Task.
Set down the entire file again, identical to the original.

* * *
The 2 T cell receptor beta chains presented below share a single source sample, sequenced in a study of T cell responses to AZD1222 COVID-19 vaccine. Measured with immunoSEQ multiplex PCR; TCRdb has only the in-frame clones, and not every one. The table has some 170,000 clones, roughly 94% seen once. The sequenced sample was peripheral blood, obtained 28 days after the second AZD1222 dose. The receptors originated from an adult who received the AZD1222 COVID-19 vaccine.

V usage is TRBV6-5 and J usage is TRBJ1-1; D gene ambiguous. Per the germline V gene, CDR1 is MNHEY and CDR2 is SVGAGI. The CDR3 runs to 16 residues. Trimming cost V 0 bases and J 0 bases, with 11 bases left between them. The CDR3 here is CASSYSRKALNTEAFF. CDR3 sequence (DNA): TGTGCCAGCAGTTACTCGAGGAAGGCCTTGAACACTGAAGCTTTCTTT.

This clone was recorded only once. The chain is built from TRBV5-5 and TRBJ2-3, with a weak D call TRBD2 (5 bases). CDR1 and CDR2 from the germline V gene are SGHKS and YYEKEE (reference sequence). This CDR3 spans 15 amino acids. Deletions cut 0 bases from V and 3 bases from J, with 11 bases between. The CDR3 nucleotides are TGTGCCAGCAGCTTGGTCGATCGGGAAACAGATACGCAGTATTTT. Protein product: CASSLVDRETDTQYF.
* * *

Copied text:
The 2 T cell receptor beta chains presented below share a single source sample, sequenced in a study of T cell responses to AZD1222 COVID-19 vaccine. Measured with immunoSEQ multiplex PCR; TCRdb has only the in-frame clones, and not every one. The table has some 170,000 clones, roughly 94% seen once. The sequenced sample was peripheral blood, obtained 28 days after the second AZD1222 dose. The receptors originated from an adult who received the AZD1222 COVID-19 vaccine.

V usage is TRBV6-5 and J usage is TRBJ1-1; D gene ambiguous. Per the germline V gene, CDR1 is MNHEY and CDR2 is SVGAGI. The CDR3 runs to 16 residues. Trimming cost V 0 bases and J 0 bases, with 11 bases left between them. The CDR3 here is CASSYSRKALNTEAFF. CDR3 sequence (DNA): TGTGCCAGCAGTTACTCGAGGAAGGCCTTGAACACTGAAGCTTTCTTT.

This clone was recorded only once. The chain is built from TRBV5-5 and TRBJ2-3, with a weak D call TRBD2 (5 bases). CDR1 and CDR2 from the germline V gene are SGHKS and YYEKEE (reference sequence). This CDR3 spans 15 amino acids. Deletions cut 0 bases from V and 3 bases from J, with 11 bases between. The CDR3 nucleotides are TGTGCCAGCAGCTTGGTCGATCGGGAAACAGATACGCAGTATTTT. Protein product: CASSLVDRETDTQYF.